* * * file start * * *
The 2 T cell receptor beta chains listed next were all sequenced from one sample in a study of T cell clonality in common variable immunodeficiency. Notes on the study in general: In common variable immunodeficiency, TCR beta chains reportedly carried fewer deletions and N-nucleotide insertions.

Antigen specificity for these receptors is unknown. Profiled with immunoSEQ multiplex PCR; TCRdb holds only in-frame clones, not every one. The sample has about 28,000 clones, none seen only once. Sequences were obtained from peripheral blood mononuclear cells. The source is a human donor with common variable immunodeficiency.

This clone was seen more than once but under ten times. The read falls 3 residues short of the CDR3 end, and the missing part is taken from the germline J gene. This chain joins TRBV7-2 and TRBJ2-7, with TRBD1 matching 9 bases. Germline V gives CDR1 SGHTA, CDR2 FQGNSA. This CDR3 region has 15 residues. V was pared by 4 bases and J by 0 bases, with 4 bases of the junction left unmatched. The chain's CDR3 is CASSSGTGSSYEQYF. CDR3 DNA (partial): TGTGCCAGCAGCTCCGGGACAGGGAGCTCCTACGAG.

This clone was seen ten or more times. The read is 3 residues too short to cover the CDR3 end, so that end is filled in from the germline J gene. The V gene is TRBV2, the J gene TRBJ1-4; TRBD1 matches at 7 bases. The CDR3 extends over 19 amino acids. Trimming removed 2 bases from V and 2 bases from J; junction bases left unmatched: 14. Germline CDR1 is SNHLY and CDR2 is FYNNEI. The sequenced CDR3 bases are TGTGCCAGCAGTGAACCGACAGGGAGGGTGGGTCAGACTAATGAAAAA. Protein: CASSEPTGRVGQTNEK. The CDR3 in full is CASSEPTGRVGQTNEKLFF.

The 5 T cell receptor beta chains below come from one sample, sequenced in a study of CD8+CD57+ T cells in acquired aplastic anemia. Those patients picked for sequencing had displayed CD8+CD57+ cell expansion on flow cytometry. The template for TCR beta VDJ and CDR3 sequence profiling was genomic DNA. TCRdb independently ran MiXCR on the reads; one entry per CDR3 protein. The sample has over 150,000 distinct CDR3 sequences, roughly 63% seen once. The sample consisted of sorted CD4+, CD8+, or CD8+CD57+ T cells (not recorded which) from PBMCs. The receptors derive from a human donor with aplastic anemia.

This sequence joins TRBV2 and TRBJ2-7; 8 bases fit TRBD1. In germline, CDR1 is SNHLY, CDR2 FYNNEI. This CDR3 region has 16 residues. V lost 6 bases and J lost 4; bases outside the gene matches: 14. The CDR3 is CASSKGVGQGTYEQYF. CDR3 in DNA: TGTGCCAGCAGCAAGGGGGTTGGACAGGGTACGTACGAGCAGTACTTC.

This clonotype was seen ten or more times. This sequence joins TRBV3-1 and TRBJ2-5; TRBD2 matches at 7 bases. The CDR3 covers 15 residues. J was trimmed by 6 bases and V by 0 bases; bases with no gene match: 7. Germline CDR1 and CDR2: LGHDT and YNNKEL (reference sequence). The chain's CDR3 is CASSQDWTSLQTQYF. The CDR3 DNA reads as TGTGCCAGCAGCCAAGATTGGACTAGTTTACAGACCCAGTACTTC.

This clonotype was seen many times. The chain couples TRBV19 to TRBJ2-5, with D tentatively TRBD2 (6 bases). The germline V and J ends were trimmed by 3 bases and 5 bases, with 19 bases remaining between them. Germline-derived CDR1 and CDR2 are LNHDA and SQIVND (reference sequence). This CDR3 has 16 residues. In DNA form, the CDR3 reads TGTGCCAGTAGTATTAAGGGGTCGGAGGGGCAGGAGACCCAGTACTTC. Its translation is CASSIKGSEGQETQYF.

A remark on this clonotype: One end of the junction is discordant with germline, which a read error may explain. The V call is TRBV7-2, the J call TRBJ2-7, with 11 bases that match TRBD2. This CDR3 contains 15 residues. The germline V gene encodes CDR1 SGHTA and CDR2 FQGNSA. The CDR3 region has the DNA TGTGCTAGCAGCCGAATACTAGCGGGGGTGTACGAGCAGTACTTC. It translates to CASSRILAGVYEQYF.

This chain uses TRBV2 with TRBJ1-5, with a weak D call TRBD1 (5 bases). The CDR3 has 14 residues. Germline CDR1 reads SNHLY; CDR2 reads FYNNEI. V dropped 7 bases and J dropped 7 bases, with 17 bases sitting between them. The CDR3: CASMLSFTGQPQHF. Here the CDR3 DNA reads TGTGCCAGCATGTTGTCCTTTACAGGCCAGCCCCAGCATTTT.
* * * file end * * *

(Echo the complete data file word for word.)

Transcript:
The 2 T cell receptor beta chains listed next were all sequenced from one sample in a study of T cell clonality in common variable immunodeficiency. Notes on the study in general: In common variable immunodeficiency, TCR beta chains reportedly carried fewer deletions and N-nucleotide insertions.

Antigen specificity for these receptors is unknown. Profiled with immunoSEQ multiplex PCR; TCRdb holds only in-frame clones, not every one. The sample has about 28,000 clones, none seen only once. Sequences were obtained from peripheral blood mononuclear cells. The source is a human donor with common variable immunodeficiency.

This clone was seen more than once but under ten times. The read falls 3 residues short of the CDR3 end, and the missing part is taken from the germline J gene. This chain joins TRBV7-2 and TRBJ2-7, with TRBD1 matching 9 bases. Germline V gives CDR1 SGHTA, CDR2 FQGNSA. This CDR3 region has 15 residues. V was pared by 4 bases and J by 0 bases, with 4 bases of the junction left unmatched. The chain's CDR3 is CASSSGTGSSYEQYF. CDR3 DNA (partial): TGTGCCAGCAGCTCCGGGACAGGGAGCTCCTACGAG.

This clone was seen ten or more times. The read is 3 residues too short to cover the CDR3 end, so that end is filled in from the germline J gene. The V gene is TRBV2, the J gene TRBJ1-4; TRBD1 matches at 7 bases. The CDR3 extends over 19 amino acids. Trimming removed 2 bases from V and 2 bases from J; junction bases left unmatched: 14. Germline CDR1 is SNHLY and CDR2 is FYNNEI. The sequenced CDR3 bases are TGTGCCAGCAGTGAACCGACAGGGAGGGTGGGTCAGACTAATGAAAAA. Protein: CASSEPTGRVGQTNEK. The CDR3 in full is CASSEPTGRVGQTNEKLFF.

The 5 T cell receptor beta chains below come from one sample, sequenced in a study of CD8+CD57+ T cells in acquired aplastic anemia. Those patients picked for sequencing had displayed CD8+CD57+ cell expansion on flow cytometry. The template for TCR beta VDJ and CDR3 sequence profiling was genomic DNA. TCRdb independently ran MiXCR on the reads; one entry per CDR3 protein. The sample has over 150,000 distinct CDR3 sequences, roughly 63% seen once. The sample consisted of sorted CD4+, CD8+, or CD8+CD57+ T cells (not recorded which) from PBMCs. The receptors derive from a human donor with aplastic anemia.

This sequence joins TRBV2 and TRBJ2-7; 8 bases fit TRBD1. In germline, CDR1 is SNHLY, CDR2 FYNNEI. This CDR3 region has 16 residues. V lost 6 bases and J lost 4; bases outside the gene matches: 14. The CDR3 is CASSKGVGQGTYEQYF. CDR3 in DNA: TGTGCCAGCAGCAAGGGGGTTGGACAGGGTACGTACGAGCAGTACTTC.

This clonotype was seen ten or more times. This sequence joins TRBV3-1 and TRBJ2-5; TRBD2 matches at 7 bases. The CDR3 covers 15 residues. J was trimmed by 6 bases and V by 0 bases; bases with no gene match: 7. Germline CDR1 and CDR2: LGHDT and YNNKEL (reference sequence). The chain's CDR3 is CASSQDWTSLQTQYF. The CDR3 DNA reads as TGTGCCAGCAGCCAAGATTGGACTAGTTTACAGACCCAGTACTTC.

This clonotype was seen many times. The chain couples TRBV19 to TRBJ2-5, with D tentatively TRBD2 (6 bases). The germline V and J ends were trimmed by 3 bases and 5 bases, with 19 bases remaining between them. Germline-derived CDR1 and CDR2 are LNHDA and SQIVND (reference sequence). This CDR3 has 16 residues. In DNA form, the CDR3 reads TGTGCCAGTAGTATTAAGGGGTCGGAGGGGCAGGAGACCCAGTACTTC. Its translation is CASSIKGSEGQETQYF.

A remark on this clonotype: One end of the junction is discordant with germline, which a read error may explain. The V call is TRBV7-2, the J call TRBJ2-7, with 11 bases that match TRBD2. This CDR3 contains 15 residues. The germline V gene encodes CDR1 SGHTA and CDR2 FQGNSA. The CDR3 region has the DNA TGTGCTAGCAGCCGAATACTAGCGGGGGTGTACGAGCAGTACTTC. It translates to CASSRILAGVYEQYF.

This chain uses TRBV2 with TRBJ1-5, with a weak D call TRBD1 (5 bases). The CDR3 has 14 residues. Germline CDR1 reads SNHLY; CDR2 reads FYNNEI. V dropped 7 bases and J dropped 7 bases, with 17 bases sitting between them. The CDR3: CASMLSFTGQPQHF. Here the CDR3 DNA reads TGTGCCAGCATGTTGTCCTTTACAGGCCAGCCCCAGCATTTT.